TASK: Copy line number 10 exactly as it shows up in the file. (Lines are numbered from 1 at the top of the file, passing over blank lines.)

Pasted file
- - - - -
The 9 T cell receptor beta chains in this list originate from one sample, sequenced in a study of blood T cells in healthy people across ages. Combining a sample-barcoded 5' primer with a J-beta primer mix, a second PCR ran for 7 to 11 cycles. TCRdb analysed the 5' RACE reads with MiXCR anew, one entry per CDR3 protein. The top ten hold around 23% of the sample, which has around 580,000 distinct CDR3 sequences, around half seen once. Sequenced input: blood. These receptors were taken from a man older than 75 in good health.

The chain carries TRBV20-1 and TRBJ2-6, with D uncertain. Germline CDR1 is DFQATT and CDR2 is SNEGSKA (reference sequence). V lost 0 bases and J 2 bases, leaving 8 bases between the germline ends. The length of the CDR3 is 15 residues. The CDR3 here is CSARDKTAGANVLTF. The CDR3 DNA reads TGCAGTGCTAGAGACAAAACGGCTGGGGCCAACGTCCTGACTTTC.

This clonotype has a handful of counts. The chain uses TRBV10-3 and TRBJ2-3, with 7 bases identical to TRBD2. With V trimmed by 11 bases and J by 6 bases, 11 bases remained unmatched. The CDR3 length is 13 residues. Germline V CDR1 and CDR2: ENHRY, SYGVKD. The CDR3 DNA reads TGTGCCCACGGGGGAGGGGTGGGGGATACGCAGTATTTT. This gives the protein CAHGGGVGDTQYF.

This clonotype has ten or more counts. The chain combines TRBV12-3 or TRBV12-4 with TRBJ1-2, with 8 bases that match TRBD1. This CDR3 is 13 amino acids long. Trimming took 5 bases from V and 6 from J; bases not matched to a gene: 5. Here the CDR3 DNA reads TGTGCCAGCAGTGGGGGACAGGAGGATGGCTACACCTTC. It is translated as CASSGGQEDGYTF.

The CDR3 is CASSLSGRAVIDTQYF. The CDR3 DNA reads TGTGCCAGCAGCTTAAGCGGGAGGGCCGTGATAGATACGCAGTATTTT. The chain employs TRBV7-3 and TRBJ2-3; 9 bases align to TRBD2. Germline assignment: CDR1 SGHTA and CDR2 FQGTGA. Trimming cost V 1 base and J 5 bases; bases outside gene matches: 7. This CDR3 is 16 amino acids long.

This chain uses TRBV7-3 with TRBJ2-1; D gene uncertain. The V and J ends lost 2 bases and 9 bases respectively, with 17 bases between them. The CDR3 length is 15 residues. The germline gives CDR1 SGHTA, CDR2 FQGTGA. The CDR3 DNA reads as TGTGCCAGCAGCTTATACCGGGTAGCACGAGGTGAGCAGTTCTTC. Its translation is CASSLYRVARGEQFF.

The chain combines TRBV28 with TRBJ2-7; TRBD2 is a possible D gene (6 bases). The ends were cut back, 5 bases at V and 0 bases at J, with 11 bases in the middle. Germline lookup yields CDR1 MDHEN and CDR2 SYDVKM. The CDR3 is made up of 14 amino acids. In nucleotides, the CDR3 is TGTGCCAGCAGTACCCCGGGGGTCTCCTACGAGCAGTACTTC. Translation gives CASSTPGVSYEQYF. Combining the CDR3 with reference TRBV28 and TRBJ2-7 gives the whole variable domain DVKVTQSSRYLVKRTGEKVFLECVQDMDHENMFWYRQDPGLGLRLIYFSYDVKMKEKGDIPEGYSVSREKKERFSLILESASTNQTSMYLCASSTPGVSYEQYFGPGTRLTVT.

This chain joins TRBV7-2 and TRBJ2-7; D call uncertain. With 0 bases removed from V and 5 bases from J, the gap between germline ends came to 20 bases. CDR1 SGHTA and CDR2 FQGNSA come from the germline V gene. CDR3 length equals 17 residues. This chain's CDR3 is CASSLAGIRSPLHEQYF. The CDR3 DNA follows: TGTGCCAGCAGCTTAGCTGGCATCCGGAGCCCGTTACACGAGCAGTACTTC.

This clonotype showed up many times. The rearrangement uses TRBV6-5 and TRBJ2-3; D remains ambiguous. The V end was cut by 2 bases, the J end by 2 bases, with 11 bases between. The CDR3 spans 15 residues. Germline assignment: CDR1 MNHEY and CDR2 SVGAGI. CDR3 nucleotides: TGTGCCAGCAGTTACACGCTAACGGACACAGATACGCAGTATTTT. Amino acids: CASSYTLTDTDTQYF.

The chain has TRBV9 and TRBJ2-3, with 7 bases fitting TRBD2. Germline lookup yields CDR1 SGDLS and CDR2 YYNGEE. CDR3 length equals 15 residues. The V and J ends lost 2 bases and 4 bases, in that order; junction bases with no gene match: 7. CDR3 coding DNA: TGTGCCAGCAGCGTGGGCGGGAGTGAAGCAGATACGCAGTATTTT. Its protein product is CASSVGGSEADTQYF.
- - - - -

The chain has TRBV9 and TRBJ2-3, with 7 bases fitting TRBD2. Germline lookup yields CDR1 SGDLS and CDR2 YYNGEE. CDR3 length equals 15 residues. The V and J ends lost 2 bases and 4 bases, in that order; junction bases with no gene match: 7. CDR3 coding DNA: TGTGCCAGCAGCGTGGGCGGGAGTGAAGCAGATACGCAGTATTTT. Its protein product is CASSVGGSEADTQYF.